Engineers at Rutgers University are using a modified version of a popular computer game to provide rehabilitation for people who have suffered strokes or other types of brain injury.
The VR rehab system is based on a Microsoft XBox game and the Essential Reality P5 gaming glove (left), which detects movements of the fingers and wrist and uses them to manipulate on-screen objects or characters.
The system, developed by Grigore Burdea and his colleagues at the Human-Machine Interface Lab, is on display at the fifth International Workshop on Virtual Rehabilitation, taking place in New York today.
“Virtual reality is showing significant promise for promoting faster and more complete rehabilitation, but the cost of many systems is still prohibitive for widespread deployment in outpatient clinics or patients’ homes,” says Burdea, who is a professor of computer engineering.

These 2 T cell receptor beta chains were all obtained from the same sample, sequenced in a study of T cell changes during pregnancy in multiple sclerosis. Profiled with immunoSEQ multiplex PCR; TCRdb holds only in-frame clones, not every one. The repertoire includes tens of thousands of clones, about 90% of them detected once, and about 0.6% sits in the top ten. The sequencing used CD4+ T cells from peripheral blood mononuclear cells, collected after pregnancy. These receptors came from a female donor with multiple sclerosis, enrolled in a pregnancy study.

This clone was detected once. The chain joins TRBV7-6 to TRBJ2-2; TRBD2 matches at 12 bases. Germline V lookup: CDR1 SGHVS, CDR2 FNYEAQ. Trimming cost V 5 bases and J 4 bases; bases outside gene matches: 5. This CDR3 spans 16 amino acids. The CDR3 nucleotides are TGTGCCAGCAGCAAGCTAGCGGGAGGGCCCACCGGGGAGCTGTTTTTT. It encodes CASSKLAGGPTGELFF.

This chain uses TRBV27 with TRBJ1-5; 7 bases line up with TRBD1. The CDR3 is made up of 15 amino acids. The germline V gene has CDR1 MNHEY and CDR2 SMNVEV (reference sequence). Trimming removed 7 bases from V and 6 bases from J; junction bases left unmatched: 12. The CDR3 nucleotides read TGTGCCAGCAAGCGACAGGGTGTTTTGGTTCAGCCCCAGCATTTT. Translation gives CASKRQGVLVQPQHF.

The gaming glove is less accurate than others developed specifically for rehabilitation purposes and, unlike more expensive systems, does not provide tactile feedback.
However, because the glove and other components are commercially available and only require minor modifications, the system developed by the Rutgers team costs less than $600, and could be used by patients in their own homes while being monitored remotely by a clinician via an internet connection.
One major advantage of VR rehab procedures is that they engage patients who might otherwise lack the motivation needed to go perform conventional rehab exercises. In this film clip, a patient performs a finger-flexing exercise to squeeze a virtual ball: